12. Wow, that’s a wonderful space. And so cool to see your book cover up there! That sounds like the most amazing place.

    I was thinking about this the other day, while working at Panera. I was struck by how much I was able to write and do in a short time, while at home, I sit staring at the screen and end up doing other things. I guess because when you’re in a different space, you’re there just to work. It’s not the same place you are every day.

    When at home, I too have a cat that assists in the writing. Sometimes when not requested.. as she lies across the keys.

  13. I wish I had a space to write in- a dedicated space, I love that idea. I write on my wife’s laptop sitting on the couch while my son plays video games. I write standing up on a ten year old i-mac desktop perched atop the bar in our kitchen. I write on a PC work-station on a loading dock, next to a forklift and the days weather.

  14. Great post, Nova! I’d love to have a place like this to go to. For now, I write at home and try to deal with the distractions. But I can imagine what a great creative atmosphere/escape there must be at Writer’s Room. I’m usually able to go a little deeper into the writing mindset when I’m surrounded by other writers, and not angsting everything that needs to get done at home. It was a wonderful read – thank you!

  15. I write at home, in my bedroom, at a teeny weeny desk with bookshelves in front of me, and a window view of a parking lot to the left. Actually a copy of Dani Noir is on the bookshelf right above my desk. And a copy of my first book.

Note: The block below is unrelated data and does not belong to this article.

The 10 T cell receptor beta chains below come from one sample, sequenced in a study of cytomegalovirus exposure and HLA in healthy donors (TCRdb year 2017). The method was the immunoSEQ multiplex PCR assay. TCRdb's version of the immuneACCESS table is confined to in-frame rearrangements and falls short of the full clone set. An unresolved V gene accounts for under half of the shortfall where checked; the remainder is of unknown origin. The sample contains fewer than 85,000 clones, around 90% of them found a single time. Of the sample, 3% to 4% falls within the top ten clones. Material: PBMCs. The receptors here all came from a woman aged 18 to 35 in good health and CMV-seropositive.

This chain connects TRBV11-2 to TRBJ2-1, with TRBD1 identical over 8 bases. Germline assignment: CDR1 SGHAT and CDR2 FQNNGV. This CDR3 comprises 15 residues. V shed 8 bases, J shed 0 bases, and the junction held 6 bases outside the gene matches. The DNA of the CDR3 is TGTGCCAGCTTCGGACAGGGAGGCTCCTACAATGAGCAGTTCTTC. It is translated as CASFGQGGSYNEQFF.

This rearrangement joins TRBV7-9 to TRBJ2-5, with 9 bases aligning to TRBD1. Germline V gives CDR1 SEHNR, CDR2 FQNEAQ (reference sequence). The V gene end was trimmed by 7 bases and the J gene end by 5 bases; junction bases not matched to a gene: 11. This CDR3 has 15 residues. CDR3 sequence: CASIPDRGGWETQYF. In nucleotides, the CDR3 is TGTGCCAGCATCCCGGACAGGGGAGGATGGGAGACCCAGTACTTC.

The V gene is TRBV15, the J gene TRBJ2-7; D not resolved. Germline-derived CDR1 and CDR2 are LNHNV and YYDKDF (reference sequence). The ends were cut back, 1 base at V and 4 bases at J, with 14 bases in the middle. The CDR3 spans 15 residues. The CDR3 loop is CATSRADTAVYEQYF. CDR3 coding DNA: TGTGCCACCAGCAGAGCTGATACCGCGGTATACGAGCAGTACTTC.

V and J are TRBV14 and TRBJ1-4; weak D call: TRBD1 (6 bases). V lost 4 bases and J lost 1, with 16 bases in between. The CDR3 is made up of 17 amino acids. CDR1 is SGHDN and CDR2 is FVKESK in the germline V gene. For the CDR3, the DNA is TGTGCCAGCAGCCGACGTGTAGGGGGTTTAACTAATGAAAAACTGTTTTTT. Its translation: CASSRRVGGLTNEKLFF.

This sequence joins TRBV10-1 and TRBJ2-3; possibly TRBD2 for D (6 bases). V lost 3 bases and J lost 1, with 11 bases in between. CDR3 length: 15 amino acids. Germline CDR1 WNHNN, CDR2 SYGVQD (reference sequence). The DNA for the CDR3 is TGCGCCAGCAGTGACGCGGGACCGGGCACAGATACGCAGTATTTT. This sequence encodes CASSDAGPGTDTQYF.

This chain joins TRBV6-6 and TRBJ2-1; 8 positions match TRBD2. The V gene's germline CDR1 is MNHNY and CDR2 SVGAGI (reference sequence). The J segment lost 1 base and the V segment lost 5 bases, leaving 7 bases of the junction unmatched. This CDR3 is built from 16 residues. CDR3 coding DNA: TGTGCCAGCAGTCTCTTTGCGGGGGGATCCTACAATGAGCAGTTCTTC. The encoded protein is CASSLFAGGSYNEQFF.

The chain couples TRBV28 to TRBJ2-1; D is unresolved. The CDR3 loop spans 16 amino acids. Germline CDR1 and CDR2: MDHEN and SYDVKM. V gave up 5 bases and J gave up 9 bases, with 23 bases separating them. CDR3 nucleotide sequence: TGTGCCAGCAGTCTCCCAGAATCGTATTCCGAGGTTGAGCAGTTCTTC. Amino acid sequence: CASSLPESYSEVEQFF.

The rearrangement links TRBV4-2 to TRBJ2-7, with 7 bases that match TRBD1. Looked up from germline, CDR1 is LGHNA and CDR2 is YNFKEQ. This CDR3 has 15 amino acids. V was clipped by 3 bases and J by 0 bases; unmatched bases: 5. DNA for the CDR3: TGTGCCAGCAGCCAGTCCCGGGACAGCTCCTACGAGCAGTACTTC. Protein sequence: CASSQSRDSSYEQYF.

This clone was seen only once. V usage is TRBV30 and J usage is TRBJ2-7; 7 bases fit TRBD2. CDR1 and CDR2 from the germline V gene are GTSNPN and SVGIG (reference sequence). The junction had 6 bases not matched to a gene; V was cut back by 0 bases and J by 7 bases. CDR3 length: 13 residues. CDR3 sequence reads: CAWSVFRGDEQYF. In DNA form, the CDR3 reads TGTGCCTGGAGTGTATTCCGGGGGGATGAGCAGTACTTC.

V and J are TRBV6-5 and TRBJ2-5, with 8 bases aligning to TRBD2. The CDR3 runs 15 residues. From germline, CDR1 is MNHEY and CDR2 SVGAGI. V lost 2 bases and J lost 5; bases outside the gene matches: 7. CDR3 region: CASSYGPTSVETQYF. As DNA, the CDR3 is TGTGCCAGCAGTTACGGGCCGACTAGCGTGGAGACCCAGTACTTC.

I think that writing in a big space with a bunch of other writers would be really inspiring. It sounds great and makes me wish I still lived in NYC.
    I have friends who write in cafes. I like the sound of it, though I can’t leave my kids alone, and worry that the noise and activity might distract me. On the other hand I write with kids, and I used to do my homework at the kitchen table while my dad cooked and the radio blasted so perhaps it would work out really well for me.
    Nice blog, Nova. Thanks.

  16. Thanks for blogging about your writing space! I’ve wondered about the Writers Room for a while, but never applied for membership. It’s great that you have some place to go and write every day. Enjoy 🙂

  17. !!!! Nova, I had no idea a place like this existed…I am going to search for one in Denver! It’s like…what writing fantasies are made of. 😉 As much as I love writing in my living room with my cat, there are SO many distractions to pull me away. Dishes, laundry, bills to pay… I imagine WRITING gets done in this wonderful place, because why else is anyone there, published or not? Thanks for a great peek into your personal writing world. 🙂